Every week, Chris Wesseling will roll out the power rankings for one specific NFL position or attribute.
So far, we have covered running backs, safeties, red-zone threats, throwing arms, quarter-pole surprises, quarter-pole disappointments, franchise cornerstones, players deserving of Pro Bowl consideration, best free-agent pickups, biggest free-agent flops, rookie classes, Comeback Player of the Year candidates, 2015 free agents, position groups and Defensive Player of the Year candidates.
With Week 17 wrapped up, we turn our attention to the top head-coaching candidates from around the NFL.
1. Rex Ryan, Jets coach: Owner Woody Johnson quickly cut the cord Monday on Ryan and general manager John Idzik. Although Ryan has been undone by his almost willful disregard for offense and inability to identify coaches capable of developing quarterbacks, he's still respected as one of the game's premier defensive minds. John Fox, a coach with a similar profile, has succeeded with the help of a franchise quarterback in Denver.
2. Todd Bowles, Cardinals defensive coordinator: With maniacal blitzes and creative scheming, Bowles has fashioned an island of misfit toys into one of the NFL's most overachieving defenses. Bowles offers experience as an interim head coach with the Dolphins in 2011 and has interviewed for openings in each of the past few seasons. The Cardinals have already acknowledged Bowles will be one of the hot candidates in January.
3. Dan Quinn, Seahawks defensive coordinator: The Seahawks stand atop the NFL's defensive rankings in points and yards 10 months after Quinn cooked up one of the best game plans in Super Bowl history. Quinn is one of the main reasons pass rusher Michael Bennett boasted recently that Seattle is now home to the greatest defense ever to hit the gridiron. If Quinn draws interest around the league, Pete Carrollwill have no qualms about nudging his top lieutenant out of the nest.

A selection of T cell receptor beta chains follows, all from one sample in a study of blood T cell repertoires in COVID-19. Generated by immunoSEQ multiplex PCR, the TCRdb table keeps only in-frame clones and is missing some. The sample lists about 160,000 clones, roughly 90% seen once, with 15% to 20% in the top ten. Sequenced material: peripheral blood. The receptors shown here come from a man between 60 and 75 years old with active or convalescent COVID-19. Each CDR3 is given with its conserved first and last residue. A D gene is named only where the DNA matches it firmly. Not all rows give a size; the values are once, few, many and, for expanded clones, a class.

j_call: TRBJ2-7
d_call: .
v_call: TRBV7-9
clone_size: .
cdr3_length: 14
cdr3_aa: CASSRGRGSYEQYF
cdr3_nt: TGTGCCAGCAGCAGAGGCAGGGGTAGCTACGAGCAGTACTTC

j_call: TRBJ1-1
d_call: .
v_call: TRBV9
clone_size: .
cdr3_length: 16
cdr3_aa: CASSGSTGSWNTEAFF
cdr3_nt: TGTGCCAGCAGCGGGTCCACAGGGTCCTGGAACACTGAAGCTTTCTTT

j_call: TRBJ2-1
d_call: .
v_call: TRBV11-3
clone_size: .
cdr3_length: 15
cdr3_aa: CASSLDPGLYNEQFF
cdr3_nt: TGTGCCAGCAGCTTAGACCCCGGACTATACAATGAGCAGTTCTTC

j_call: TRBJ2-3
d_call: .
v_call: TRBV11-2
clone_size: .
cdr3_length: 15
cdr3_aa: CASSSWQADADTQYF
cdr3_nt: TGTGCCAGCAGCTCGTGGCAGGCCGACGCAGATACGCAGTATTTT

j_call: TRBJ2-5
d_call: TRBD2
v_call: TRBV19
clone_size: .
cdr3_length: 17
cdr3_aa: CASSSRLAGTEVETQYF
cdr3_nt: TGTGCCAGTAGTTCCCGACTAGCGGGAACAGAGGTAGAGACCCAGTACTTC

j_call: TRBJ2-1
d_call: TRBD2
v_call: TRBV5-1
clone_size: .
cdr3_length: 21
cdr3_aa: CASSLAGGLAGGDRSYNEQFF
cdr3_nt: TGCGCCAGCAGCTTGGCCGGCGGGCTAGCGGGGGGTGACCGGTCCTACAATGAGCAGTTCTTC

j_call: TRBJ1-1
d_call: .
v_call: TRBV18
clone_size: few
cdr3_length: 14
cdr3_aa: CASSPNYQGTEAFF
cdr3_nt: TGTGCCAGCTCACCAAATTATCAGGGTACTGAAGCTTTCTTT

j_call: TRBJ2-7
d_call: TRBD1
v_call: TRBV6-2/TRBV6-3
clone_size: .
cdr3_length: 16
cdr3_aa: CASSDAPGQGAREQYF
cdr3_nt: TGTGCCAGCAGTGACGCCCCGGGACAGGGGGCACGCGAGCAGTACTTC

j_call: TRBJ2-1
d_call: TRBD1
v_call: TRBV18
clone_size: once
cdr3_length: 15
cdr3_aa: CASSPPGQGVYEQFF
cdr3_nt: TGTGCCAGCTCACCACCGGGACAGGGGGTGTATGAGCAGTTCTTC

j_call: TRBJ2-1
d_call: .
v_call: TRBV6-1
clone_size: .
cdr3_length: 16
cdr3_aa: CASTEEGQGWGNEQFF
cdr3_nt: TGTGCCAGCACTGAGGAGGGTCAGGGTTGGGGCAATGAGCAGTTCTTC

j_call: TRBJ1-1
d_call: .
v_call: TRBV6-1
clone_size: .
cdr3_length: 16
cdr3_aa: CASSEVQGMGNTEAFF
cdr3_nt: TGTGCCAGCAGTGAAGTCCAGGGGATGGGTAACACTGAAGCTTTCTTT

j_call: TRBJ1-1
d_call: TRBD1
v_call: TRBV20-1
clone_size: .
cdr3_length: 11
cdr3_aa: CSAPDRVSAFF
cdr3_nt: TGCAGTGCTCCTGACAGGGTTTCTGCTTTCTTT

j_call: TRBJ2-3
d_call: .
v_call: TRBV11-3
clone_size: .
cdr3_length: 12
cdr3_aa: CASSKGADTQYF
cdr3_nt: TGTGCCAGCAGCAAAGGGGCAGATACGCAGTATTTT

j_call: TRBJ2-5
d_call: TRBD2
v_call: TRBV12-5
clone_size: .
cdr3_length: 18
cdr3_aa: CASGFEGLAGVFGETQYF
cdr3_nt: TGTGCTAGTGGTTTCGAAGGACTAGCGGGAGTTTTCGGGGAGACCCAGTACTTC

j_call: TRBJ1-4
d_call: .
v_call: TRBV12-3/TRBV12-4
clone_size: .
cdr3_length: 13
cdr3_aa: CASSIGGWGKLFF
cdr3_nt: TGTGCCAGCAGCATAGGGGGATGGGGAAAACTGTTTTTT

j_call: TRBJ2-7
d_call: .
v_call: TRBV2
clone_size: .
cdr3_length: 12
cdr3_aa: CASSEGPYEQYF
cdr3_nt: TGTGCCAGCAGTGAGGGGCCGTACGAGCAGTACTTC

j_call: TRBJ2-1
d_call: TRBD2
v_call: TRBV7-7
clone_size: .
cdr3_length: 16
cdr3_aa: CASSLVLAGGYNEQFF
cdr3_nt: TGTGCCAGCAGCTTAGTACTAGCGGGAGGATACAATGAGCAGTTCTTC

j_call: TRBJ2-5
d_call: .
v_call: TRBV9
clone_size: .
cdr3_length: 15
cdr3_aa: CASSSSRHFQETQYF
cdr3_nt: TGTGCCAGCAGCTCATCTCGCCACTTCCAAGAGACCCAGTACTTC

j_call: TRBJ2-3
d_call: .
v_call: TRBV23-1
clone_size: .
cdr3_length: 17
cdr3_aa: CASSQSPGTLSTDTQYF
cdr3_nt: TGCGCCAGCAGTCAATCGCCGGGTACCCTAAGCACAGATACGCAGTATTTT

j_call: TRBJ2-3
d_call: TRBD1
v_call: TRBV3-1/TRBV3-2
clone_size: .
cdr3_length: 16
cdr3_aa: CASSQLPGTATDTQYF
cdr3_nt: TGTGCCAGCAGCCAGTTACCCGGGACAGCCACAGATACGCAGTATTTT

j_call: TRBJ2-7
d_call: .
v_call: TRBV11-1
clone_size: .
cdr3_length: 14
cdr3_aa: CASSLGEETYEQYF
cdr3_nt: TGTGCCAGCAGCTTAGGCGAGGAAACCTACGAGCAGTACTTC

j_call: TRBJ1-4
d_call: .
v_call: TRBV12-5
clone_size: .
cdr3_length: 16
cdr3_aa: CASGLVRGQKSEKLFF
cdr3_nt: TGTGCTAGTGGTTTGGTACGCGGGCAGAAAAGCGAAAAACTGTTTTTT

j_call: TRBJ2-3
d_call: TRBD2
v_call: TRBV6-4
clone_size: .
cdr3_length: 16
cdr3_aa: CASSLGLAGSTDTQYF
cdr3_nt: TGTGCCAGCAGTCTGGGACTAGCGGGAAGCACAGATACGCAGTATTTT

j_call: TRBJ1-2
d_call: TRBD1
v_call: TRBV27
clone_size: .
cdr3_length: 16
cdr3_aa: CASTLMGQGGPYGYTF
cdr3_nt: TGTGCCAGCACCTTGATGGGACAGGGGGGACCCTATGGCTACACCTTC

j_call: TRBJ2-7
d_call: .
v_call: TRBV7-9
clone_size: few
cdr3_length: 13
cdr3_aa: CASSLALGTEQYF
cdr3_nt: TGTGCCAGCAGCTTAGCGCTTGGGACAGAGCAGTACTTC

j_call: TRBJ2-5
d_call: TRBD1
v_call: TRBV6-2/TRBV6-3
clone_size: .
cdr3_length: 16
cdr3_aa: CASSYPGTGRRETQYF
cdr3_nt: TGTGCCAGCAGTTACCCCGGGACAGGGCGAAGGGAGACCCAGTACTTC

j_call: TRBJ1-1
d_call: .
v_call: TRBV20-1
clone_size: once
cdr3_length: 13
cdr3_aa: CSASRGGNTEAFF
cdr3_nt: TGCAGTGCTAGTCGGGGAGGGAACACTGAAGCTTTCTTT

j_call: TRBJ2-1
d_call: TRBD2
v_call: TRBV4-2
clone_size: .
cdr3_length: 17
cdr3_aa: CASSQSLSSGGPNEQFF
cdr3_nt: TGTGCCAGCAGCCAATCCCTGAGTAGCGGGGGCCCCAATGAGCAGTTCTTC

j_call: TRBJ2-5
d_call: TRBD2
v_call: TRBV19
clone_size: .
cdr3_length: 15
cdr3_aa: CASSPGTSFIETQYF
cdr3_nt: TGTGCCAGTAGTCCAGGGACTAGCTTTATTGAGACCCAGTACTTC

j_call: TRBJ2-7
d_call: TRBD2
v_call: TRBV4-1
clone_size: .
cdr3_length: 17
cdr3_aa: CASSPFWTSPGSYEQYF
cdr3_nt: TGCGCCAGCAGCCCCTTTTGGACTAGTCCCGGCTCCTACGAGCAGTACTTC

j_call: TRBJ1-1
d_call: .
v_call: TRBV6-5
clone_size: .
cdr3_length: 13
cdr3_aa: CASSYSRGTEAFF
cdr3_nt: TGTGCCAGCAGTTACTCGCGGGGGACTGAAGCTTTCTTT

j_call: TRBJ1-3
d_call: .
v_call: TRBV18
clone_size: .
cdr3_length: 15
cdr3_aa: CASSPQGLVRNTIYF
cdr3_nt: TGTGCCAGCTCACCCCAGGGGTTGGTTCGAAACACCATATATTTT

4. Teryl Austin, Lions defensive coordinator: In his first year as coordinator, Austin's Detroit defense is second only to Quinn's in points and yards thanks to his aggressive, player-friendly approach. Chairman John Wooten has said Austin will be one of the top-three minority candidates the Fritz Pollard Alliance Foundation will submit to NFL teams with coaching vacancies this off-season. Austin is "absolutely" open to interviews next month.
5. Adam Gase, Broncos offensive coordinator: One of the NFL's bright, young offensive minds, Gase turned down an opportunity to interview for the Browns' job last January, focusing instead on Denver's Super Bowl run. Former Rams coach Mike Martz believes Gase is excellent at scheming matchup advantages, which would help a team with a young quarterback in need of a guiding hand.
6. Hue Jackson, Bengals offensive coordinator: In addition to his semi-successful stint as Raiders head coach, Jackson has plenty of experience developing quarterbacks, running backs and wide receivers at the college and pro level. Despite injuries to Marvin Jones, Tyler Eifert and A.J. Green, he has kept Cincinnati's offense afloat thanks to a strong rushing attack and crafty game plans. One concern for prospective teams: Andy Dalton's regression in Jackson's first season replacing Jay Gruden.
7. Darrell Bevell, Seahawks offensive coordinator: Bevell worked with Brett Favre in Green Bay and Minnesota before helping to develop Russell Wilson in Seattle. He's also had the good fortune to work with two of the best running backs of the past decade in Adrian Peterson and Marshawn Lynch. After spending the offseason tinkering with Wilson and Percy Harvin, Bevell has found himself leaning on Lynch and a passing attack that relies on Wilson's extraordinary improvisational skills. How will interested teams interpret that temporary identity crisis?
8. Josh McDaniels, Patriots offensive coordinator: Not ready to become a head coach at age 33, McDaniels crashed and burned with the Broncos in 2010. He has rehabilitated his image as an offensive specialist since returning to New England four years ago. Although he's viewed as a quarterback guru, McDaniels was not able to develop a handpicked Tim Tebow or former No. 1 overall draft pick Sam Bradford. There is also speculation that he is not all that eager to leave his station as Bill Belichick's right-hand man.
9. Mike Shanahan, free agent: Will NFL teams view Shanahan in a different light after Jay Gruden went through similarstruggles with Robert Griffin III this season? The former Broncos and Redskins coach is interested in coaching again, but only for the right organization with a roster ready to contend. The problem is those teams don't tend to have head-coaching vacancies.